Wildfire season is just getting underway, but the recent heatwave, dry conditions and abundant growth of grasses from heavy winter rains is already spelling danger for California.
According to Cal Fire, more than 19,000 acres of land had been scorched in the year-to-date period through Thursday—representing a threefold increase over of the amount burned in the same period a year ago. The number of fires handled by the state agency is up about 20 percent so far this year from a year ago.
As temperatures topped 100 degrees this week in many parts of California, there were red flag warnings for elevated fire danger. Some desert areas in Southern California were forecast to hit a sizzling 118 degrees over the weekend.
"Brushfire season is underway," Capt. Erik Scott, a spokesman for the LA Fire Department said Friday. "We've seen a rapid spread of small brushfires on high-temperature days."
The wet winter means there's abundant grass growth along hillsides that adds to the wildfire risk. California's rainy season was one of the wettest on record, and followed a six-year drought.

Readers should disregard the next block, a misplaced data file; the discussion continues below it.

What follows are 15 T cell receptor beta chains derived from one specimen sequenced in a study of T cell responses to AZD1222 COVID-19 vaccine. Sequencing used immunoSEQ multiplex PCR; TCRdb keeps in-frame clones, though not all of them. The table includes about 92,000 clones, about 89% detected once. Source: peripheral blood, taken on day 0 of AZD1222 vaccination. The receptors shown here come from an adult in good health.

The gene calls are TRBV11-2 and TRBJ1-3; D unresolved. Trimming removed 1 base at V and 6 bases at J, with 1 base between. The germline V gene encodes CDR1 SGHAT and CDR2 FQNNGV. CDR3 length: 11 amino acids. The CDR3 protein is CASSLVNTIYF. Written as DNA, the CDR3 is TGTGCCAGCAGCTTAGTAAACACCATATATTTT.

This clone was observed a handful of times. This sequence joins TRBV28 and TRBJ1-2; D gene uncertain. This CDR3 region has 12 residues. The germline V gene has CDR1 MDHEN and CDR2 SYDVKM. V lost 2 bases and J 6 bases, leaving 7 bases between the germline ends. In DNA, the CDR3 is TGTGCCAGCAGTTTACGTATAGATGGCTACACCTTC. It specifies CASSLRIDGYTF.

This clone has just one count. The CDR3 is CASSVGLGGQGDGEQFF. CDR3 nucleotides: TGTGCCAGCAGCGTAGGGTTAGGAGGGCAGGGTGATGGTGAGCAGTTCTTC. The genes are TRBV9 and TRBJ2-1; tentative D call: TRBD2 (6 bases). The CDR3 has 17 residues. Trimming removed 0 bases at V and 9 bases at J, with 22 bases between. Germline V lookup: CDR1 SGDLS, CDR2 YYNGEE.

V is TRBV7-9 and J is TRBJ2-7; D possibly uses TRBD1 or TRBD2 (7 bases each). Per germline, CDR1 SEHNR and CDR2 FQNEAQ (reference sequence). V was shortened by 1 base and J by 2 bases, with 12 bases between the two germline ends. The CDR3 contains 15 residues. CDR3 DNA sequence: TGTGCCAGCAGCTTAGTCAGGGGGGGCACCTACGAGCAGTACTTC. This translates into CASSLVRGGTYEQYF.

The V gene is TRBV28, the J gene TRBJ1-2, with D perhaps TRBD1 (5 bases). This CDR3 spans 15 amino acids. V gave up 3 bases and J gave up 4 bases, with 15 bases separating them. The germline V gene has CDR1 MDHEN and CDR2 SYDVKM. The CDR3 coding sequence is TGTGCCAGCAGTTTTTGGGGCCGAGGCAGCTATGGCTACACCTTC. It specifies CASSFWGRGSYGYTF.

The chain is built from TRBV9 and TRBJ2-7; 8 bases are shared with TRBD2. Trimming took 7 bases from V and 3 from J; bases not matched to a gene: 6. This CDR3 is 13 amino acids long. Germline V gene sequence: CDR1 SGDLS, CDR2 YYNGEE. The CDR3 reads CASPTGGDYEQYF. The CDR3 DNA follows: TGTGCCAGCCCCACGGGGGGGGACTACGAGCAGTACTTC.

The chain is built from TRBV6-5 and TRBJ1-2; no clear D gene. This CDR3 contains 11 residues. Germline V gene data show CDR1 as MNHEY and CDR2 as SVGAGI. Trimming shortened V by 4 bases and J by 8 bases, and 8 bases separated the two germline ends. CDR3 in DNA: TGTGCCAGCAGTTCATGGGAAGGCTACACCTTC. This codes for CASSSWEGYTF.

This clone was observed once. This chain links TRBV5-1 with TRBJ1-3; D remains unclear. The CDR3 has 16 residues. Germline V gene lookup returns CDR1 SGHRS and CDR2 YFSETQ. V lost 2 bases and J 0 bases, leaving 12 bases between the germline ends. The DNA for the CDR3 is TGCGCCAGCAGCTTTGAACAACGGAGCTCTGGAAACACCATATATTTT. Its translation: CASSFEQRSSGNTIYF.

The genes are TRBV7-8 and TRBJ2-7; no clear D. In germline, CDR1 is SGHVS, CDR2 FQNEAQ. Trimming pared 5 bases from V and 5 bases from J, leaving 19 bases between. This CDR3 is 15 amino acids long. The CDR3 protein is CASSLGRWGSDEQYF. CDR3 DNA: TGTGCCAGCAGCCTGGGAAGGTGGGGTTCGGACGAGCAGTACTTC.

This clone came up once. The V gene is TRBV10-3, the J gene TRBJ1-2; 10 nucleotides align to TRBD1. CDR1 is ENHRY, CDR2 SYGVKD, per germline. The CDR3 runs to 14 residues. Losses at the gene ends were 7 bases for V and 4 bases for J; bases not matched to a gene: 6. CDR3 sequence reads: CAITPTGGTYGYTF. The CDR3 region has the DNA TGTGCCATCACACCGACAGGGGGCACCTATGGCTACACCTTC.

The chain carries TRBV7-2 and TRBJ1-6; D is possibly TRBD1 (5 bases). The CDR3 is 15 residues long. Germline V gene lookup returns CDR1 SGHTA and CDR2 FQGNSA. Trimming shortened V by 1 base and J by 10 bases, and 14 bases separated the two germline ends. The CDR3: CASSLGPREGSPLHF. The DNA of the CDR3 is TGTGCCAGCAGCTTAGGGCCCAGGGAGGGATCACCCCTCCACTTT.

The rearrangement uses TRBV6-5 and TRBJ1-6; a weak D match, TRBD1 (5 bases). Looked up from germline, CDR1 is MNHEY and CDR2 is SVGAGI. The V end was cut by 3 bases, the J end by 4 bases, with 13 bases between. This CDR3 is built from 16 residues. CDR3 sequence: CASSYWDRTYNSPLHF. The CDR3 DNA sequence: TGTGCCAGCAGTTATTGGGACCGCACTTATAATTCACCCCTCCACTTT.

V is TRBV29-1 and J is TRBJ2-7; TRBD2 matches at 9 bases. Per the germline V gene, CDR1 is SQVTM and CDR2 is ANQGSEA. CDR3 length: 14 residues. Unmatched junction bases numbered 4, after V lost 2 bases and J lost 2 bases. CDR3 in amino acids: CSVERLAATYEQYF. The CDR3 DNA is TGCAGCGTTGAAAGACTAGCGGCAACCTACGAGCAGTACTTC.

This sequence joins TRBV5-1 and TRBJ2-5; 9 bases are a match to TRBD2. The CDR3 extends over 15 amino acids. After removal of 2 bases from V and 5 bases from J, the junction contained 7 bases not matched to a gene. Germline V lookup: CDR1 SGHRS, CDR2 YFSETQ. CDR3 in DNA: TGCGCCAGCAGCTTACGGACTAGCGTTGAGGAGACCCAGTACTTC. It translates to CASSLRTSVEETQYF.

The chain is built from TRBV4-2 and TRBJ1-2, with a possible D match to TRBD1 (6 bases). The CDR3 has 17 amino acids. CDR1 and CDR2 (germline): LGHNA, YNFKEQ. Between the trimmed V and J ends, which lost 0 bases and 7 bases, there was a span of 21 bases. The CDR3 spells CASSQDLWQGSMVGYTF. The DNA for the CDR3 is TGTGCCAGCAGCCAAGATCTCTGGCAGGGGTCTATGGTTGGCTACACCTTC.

Dry brush was fuel for a recent brushfire in the Mandeville Canyon area above LA's upscale community of Brentwood. It was started when a weed wacker clearing brush produced sparks.
"We haven't faced an amount of annual grasses of this significance in many years," Scott said. "Adding to that challenge is higher accumulations of dead fuel like dead brush, which is due to many years of drought. That dead brush won't come back despite all the rain we've had."
California's wildfire season tends to start in the late spring and goes all the way into the fall. Experts see fire risk likely increasing in the coming months as mounds of snow melt, and exposes more fuels for ignition.
One of the biggest fires currently underway in the state is the so-called Holcomb Fire in Southern California's San Bernardino National Forest. Around 1,200 firefighters and a fleet of air tankers are assigned to fight the wildfire, which started Monday and so far has scorched more than 1,500 acres.